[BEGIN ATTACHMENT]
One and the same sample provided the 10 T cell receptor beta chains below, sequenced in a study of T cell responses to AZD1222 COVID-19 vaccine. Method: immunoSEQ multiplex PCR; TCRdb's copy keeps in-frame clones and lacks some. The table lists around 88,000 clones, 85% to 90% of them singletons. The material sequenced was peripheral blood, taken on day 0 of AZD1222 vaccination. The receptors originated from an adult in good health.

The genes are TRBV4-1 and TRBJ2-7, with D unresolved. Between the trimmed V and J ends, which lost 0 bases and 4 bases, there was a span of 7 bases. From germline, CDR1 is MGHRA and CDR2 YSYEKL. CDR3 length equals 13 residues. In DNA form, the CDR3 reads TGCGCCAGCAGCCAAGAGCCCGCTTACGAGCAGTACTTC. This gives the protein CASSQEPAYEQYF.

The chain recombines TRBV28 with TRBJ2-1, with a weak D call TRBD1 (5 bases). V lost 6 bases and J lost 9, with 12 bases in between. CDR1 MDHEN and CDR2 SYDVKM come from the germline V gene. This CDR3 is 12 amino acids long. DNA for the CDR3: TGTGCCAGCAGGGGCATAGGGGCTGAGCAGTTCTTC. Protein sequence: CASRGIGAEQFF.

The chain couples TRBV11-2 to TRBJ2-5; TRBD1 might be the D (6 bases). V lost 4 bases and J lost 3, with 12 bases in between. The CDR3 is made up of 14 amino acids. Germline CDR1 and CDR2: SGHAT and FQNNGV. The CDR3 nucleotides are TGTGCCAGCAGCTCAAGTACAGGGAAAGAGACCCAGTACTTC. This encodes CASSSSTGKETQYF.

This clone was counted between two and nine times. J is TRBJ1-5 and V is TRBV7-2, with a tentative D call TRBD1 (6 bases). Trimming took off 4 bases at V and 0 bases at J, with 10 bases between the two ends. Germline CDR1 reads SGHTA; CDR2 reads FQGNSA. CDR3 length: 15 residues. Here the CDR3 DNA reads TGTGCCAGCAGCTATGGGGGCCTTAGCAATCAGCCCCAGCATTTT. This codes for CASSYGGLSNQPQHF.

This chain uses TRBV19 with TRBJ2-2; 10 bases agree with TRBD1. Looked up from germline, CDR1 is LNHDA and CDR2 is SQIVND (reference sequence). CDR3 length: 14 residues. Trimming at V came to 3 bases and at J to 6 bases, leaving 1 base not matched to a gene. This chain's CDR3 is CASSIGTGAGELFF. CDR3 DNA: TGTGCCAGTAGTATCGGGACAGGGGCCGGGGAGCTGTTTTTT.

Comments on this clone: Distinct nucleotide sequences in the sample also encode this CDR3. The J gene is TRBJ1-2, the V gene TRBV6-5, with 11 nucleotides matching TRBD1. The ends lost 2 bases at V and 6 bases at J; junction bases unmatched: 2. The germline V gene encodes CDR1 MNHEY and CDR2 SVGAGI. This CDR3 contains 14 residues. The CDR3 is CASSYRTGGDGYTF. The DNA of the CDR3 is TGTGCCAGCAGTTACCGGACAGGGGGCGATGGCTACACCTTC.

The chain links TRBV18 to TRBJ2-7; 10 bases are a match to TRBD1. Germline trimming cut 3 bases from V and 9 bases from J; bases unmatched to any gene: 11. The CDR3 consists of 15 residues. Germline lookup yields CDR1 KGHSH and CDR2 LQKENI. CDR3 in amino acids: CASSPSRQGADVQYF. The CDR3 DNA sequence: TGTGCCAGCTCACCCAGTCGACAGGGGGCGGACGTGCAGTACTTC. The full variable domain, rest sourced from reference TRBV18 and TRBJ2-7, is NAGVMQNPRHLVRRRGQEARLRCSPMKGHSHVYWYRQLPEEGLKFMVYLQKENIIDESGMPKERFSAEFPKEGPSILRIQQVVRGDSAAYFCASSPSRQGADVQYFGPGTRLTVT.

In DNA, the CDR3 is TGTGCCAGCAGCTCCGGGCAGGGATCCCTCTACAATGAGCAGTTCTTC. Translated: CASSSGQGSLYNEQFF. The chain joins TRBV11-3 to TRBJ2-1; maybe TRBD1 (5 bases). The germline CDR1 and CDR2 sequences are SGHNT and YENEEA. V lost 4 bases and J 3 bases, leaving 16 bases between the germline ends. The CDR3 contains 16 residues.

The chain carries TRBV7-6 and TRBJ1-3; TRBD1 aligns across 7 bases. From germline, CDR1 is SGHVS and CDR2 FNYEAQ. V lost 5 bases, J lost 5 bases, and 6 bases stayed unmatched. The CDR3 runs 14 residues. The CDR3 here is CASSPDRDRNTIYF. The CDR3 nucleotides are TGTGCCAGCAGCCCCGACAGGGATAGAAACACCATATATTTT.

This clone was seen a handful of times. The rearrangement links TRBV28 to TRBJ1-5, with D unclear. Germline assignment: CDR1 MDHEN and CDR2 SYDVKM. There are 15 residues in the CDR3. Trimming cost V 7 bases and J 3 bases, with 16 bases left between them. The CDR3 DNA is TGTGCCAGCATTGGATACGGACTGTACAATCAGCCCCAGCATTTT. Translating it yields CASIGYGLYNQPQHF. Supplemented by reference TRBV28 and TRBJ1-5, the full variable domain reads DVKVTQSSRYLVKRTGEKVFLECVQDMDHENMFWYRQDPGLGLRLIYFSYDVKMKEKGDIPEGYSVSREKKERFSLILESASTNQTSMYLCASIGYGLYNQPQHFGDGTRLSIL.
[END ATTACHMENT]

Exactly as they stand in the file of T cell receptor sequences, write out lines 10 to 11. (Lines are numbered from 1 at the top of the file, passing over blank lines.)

The chain carries TRBV7-6 and TRBJ1-3; TRBD1 aligns across 7 bases. From germline, CDR1 is SGHVS and CDR2 FNYEAQ. V lost 5 bases, J lost 5 bases, and 6 bases stayed unmatched. The CDR3 runs 14 residues. The CDR3 here is CASSPDRDRNTIYF. The CDR3 nucleotides are TGTGCCAGCAGCCCCGACAGGGATAGAAACACCATATATTTT.

This clone was seen a handful of times. The rearrangement links TRBV28 to TRBJ1-5, with D unclear. Germline assignment: CDR1 MDHEN and CDR2 SYDVKM. There are 15 residues in the CDR3. Trimming cost V 7 bases and J 3 bases, with 16 bases left between them. The CDR3 DNA is TGTGCCAGCATTGGATACGGACTGTACAATCAGCCCCAGCATTTT. Translating it yields CASIGYGLYNQPQHF. Supplemented by reference TRBV28 and TRBJ1-5, the full variable domain reads DVKVTQSSRYLVKRTGEKVFLECVQDMDHENMFWYRQDPGLGLRLIYFSYDVKMKEKGDIPEGYSVSREKKERFSLILESASTNQTSMYLCASIGYGLYNQPQHFGDGTRLSIL.